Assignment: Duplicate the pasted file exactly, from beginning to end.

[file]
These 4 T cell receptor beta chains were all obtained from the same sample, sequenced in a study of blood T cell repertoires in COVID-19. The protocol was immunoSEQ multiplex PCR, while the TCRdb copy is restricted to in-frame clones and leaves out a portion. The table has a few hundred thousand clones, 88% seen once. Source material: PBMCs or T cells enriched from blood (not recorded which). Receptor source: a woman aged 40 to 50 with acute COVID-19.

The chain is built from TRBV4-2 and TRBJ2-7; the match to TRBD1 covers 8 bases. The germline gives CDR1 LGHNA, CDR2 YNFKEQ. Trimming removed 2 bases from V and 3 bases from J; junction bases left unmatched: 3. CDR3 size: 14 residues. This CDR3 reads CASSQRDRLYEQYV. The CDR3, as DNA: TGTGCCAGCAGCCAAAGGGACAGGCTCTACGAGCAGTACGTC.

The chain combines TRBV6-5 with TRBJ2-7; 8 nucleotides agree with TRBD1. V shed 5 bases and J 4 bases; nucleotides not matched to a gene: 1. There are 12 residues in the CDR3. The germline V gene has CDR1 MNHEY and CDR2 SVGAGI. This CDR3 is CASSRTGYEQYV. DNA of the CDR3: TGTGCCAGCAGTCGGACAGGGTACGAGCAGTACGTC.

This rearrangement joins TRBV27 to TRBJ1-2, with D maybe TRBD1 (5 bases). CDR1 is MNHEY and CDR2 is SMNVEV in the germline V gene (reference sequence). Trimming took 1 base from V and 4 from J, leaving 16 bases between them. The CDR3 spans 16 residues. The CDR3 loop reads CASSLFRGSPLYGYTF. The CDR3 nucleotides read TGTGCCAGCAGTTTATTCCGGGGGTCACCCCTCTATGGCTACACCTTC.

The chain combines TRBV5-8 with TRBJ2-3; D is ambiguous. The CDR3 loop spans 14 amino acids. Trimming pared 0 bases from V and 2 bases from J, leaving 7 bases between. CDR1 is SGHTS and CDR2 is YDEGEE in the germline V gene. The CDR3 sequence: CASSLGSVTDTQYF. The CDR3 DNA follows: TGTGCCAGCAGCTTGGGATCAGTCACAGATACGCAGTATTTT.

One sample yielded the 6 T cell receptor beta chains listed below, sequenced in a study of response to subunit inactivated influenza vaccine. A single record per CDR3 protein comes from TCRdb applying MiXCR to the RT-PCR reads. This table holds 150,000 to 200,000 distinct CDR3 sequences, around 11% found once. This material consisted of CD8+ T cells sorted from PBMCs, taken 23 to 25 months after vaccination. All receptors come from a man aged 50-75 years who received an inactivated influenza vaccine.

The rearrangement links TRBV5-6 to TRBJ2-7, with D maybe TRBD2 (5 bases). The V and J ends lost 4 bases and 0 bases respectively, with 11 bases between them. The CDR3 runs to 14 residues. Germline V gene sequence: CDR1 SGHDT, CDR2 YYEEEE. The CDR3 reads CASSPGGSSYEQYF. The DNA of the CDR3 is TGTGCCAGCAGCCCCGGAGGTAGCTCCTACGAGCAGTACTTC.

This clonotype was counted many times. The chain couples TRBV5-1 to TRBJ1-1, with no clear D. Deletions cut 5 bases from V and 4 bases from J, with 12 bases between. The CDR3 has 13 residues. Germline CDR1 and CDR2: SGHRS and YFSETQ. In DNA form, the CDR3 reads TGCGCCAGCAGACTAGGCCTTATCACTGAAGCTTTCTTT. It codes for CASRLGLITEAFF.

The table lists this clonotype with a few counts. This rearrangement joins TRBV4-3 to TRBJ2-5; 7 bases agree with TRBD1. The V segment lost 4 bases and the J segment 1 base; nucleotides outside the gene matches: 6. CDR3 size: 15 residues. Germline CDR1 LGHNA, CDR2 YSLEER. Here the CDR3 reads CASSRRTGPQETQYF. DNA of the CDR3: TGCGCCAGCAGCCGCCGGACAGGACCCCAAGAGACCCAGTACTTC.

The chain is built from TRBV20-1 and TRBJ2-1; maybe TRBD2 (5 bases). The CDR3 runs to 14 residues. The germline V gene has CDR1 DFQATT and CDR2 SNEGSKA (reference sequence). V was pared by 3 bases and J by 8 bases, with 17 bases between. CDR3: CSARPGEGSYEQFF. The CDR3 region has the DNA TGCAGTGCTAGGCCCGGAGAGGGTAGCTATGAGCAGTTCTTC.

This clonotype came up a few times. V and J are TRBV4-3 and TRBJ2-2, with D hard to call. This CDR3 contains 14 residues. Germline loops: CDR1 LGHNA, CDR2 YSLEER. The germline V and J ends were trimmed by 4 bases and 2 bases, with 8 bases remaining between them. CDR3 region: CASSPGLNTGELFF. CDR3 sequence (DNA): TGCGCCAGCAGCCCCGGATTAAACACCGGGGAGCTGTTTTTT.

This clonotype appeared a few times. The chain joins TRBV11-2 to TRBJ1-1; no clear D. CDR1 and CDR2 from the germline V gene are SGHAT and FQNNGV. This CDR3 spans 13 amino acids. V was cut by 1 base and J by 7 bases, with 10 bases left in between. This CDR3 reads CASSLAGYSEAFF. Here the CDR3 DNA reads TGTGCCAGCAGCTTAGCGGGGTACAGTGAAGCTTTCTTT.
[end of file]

These 4 T cell receptor beta chains were all obtained from the same sample, sequenced in a study of blood T cell repertoires in COVID-19. The protocol was immunoSEQ multiplex PCR, while the TCRdb copy is restricted to in-frame clones and leaves out a portion. The table has a few hundred thousand clones, 88% seen once. Source material: PBMCs or T cells enriched from blood (not recorded which). Receptor source: a woman aged 40 to 50 with acute COVID-19.

The chain is built from TRBV4-2 and TRBJ2-7; the match to TRBD1 covers 8 bases. The germline gives CDR1 LGHNA, CDR2 YNFKEQ. Trimming removed 2 bases from V and 3 bases from J; junction bases left unmatched: 3. CDR3 size: 14 residues. This CDR3 reads CASSQRDRLYEQYV. The CDR3, as DNA: TGTGCCAGCAGCCAAAGGGACAGGCTCTACGAGCAGTACGTC.

The chain combines TRBV6-5 with TRBJ2-7; 8 nucleotides agree with TRBD1. V shed 5 bases and J 4 bases; nucleotides not matched to a gene: 1. There are 12 residues in the CDR3. The germline V gene has CDR1 MNHEY and CDR2 SVGAGI. This CDR3 is CASSRTGYEQYV. DNA of the CDR3: TGTGCCAGCAGTCGGACAGGGTACGAGCAGTACGTC.

This rearrangement joins TRBV27 to TRBJ1-2, with D maybe TRBD1 (5 bases). CDR1 is MNHEY and CDR2 is SMNVEV in the germline V gene (reference sequence). Trimming took 1 base from V and 4 from J, leaving 16 bases between them. The CDR3 spans 16 residues. The CDR3 loop reads CASSLFRGSPLYGYTF. The CDR3 nucleotides read TGTGCCAGCAGTTTATTCCGGGGGTCACCCCTCTATGGCTACACCTTC.

The chain combines TRBV5-8 with TRBJ2-3; D is ambiguous. The CDR3 loop spans 14 amino acids. Trimming pared 0 bases from V and 2 bases from J, leaving 7 bases between. CDR1 is SGHTS and CDR2 is YDEGEE in the germline V gene. The CDR3 sequence: CASSLGSVTDTQYF. The CDR3 DNA follows: TGTGCCAGCAGCTTGGGATCAGTCACAGATACGCAGTATTTT.

One sample yielded the 6 T cell receptor beta chains listed below, sequenced in a study of response to subunit inactivated influenza vaccine. A single record per CDR3 protein comes from TCRdb applying MiXCR to the RT-PCR reads. This table holds 150,000 to 200,000 distinct CDR3 sequences, around 11% found once. This material consisted of CD8+ T cells sorted from PBMCs, taken 23 to 25 months after vaccination. All receptors come from a man aged 50-75 years who received an inactivated influenza vaccine.

The rearrangement links TRBV5-6 to TRBJ2-7, with D maybe TRBD2 (5 bases). The V and J ends lost 4 bases and 0 bases respectively, with 11 bases between them. The CDR3 runs to 14 residues. Germline V gene sequence: CDR1 SGHDT, CDR2 YYEEEE. The CDR3 reads CASSPGGSSYEQYF. The DNA of the CDR3 is TGTGCCAGCAGCCCCGGAGGTAGCTCCTACGAGCAGTACTTC.

This clonotype was counted many times. The chain couples TRBV5-1 to TRBJ1-1, with no clear D. Deletions cut 5 bases from V and 4 bases from J, with 12 bases between. The CDR3 has 13 residues. Germline CDR1 and CDR2: SGHRS and YFSETQ. In DNA form, the CDR3 reads TGCGCCAGCAGACTAGGCCTTATCACTGAAGCTTTCTTT. It codes for CASRLGLITEAFF.

The table lists this clonotype with a few counts. This rearrangement joins TRBV4-3 to TRBJ2-5; 7 bases agree with TRBD1. The V segment lost 4 bases and the J segment 1 base; nucleotides outside the gene matches: 6. CDR3 size: 15 residues. Germline CDR1 LGHNA, CDR2 YSLEER. Here the CDR3 reads CASSRRTGPQETQYF. DNA of the CDR3: TGCGCCAGCAGCCGCCGGACAGGACCCCAAGAGACCCAGTACTTC.

The chain is built from TRBV20-1 and TRBJ2-1; maybe TRBD2 (5 bases). The CDR3 runs to 14 residues. The germline V gene has CDR1 DFQATT and CDR2 SNEGSKA (reference sequence). V was pared by 3 bases and J by 8 bases, with 17 bases between. CDR3: CSARPGEGSYEQFF. The CDR3 region has the DNA TGCAGTGCTAGGCCCGGAGAGGGTAGCTATGAGCAGTTCTTC.

This clonotype came up a few times. V and J are TRBV4-3 and TRBJ2-2, with D hard to call. This CDR3 contains 14 residues. Germline loops: CDR1 LGHNA, CDR2 YSLEER. The germline V and J ends were trimmed by 4 bases and 2 bases, with 8 bases remaining between them. CDR3 region: CASSPGLNTGELFF. CDR3 sequence (DNA): TGCGCCAGCAGCCCCGGATTAAACACCGGGGAGCTGTTTTTT.

This clonotype appeared a few times. The chain joins TRBV11-2 to TRBJ1-1; no clear D. CDR1 and CDR2 from the germline V gene are SGHAT and FQNNGV. This CDR3 spans 13 amino acids. V was cut by 1 base and J by 7 bases, with 10 bases left in between. This CDR3 reads CASSLAGYSEAFF. Here the CDR3 DNA reads TGTGCCAGCAGCTTAGCGGGGTACAGTGAAGCTTTCTTT.